Ingraham said that voters should vote to keep “the good times going” despite being unhappy with his tweets.
“The Trump re-election message should be simple, do you want to keep the good times going and make America even stronger? Are you better off than you were in January 2017? Some of you may not like some of Trump’s tweets. But you are going to hate what Democrats will do to the prosperity that his policies have created,” Ingraham said.
Fox News’ Dana Blanton contributed to this report.
Source: Fox News Politics
A Democrat mayor of a Texas town bordering Mexico slammed the federal government and lawmakers, saying “we are sick and tired of the deaf ears” for failing to protect towns like his from illegal immigration.
Bruno Lozano, the mayor of Del Rio, Texas, made his remarks during a meeting with Republican Sen. John Cornyn’s staffers regarding asylum-seekers and immigration.
The mayor criticized the government and called for a more active approach in combatting illegal immigration that he says overrun his town, urging lawmakers to actually visit the border towns to see the situation.
“They need to see firsthand what’s going on. They need to understand the frustrations that the commissioners, or that the city council, the school board, the hospital officials are managing [and] having to deal with,” Lozano said.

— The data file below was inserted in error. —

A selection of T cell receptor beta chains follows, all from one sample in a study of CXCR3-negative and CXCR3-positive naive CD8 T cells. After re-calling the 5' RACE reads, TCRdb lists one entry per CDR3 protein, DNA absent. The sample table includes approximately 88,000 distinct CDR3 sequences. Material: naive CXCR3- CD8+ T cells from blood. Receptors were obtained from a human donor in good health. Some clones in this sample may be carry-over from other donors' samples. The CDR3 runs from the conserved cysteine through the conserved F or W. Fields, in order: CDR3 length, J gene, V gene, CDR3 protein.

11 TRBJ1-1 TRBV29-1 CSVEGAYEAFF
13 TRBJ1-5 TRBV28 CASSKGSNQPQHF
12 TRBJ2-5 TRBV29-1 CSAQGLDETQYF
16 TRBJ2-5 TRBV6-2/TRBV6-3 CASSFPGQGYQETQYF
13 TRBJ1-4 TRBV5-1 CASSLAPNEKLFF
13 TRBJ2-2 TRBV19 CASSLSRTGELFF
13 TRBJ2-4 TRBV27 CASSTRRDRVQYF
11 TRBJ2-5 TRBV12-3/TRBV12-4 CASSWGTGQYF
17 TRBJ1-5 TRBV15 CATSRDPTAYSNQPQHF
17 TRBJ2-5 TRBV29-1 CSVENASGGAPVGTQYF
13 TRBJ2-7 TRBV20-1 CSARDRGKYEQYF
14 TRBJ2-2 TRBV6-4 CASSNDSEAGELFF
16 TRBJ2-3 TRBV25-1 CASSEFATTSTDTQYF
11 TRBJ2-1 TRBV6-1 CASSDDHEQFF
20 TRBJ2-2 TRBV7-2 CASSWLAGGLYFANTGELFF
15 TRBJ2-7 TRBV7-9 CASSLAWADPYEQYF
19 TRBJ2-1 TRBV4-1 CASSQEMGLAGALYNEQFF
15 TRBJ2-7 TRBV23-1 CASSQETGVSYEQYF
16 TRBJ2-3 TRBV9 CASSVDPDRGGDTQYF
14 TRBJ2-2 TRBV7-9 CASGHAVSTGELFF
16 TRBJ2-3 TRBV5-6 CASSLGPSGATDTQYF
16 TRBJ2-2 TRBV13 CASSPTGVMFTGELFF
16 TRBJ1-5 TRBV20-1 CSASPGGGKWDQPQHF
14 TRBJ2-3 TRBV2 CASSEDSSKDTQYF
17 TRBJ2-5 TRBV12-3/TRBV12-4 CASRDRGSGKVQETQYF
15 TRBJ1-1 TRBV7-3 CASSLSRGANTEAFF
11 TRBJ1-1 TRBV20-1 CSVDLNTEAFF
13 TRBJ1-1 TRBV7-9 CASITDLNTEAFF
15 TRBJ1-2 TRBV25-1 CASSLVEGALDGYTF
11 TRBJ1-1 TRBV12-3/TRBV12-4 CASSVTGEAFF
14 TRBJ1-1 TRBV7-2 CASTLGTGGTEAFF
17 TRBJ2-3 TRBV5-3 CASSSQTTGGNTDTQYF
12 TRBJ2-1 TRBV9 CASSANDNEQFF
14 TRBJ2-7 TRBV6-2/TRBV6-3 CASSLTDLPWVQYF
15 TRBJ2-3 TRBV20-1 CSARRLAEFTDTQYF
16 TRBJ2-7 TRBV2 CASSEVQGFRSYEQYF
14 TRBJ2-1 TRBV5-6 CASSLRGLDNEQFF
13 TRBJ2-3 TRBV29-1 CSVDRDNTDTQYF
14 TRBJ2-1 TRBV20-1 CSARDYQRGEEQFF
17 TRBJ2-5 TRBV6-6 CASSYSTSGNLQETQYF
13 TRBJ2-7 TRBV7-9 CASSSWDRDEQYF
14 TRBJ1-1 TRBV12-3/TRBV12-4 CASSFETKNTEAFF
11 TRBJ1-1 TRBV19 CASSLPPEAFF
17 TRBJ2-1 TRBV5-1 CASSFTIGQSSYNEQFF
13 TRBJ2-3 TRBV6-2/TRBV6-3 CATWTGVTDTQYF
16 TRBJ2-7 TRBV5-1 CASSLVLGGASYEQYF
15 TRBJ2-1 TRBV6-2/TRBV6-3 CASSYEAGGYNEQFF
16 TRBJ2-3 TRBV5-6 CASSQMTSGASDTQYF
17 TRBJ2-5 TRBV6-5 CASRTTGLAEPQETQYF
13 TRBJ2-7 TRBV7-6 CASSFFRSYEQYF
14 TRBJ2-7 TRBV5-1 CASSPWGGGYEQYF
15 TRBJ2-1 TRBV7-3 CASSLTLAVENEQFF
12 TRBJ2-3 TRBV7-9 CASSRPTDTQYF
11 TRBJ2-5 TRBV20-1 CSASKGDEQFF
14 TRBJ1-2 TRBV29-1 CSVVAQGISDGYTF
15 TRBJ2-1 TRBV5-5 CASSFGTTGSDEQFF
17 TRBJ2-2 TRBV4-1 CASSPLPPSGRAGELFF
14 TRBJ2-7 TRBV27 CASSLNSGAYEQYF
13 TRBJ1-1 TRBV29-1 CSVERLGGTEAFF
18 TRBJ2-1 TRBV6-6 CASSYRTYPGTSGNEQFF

“We’re frustrated. We’re extremely frustrated,” he continued. “Our priorities on the city council are our streets, are our parks, are the economy, are the drive of the community and the places of worship and the places to have leisure activities. It is not the priority to solve immigration.”
“We’re frustrated. We’re extremely frustrated. Our priorities on the city council are our streets, are our parks, are the economy, are the drive of the community and the places of worship and the places to have leisure activities. It is not the priority to solve immigration.”
The Democrat added that it’s unfair to ask small towns to handle issues related to asylum seekers and immigration, saying this is where the federal government needs to step up.
“It is not our purview; it is not our jurisdiction. It is your job to ensure that you convey the frustration that I share with you all to ensure that our representatives at the federal level are hearing it,” he said. “It’s falling on deaf ears, and we are tired of it. We are sick and tired of the deaf ears.”
Lozano’s comments follow the news earlier this month that border patrol have seen a “dramatic rise” in the African migrants being detained at the U.S.-Mexico border.
The U.S. Customs and Border Protection said that since May 30, over 500 people from African countries had been arrested by the agency in Del Rio Sector in Texas.
Source: Fox News Politics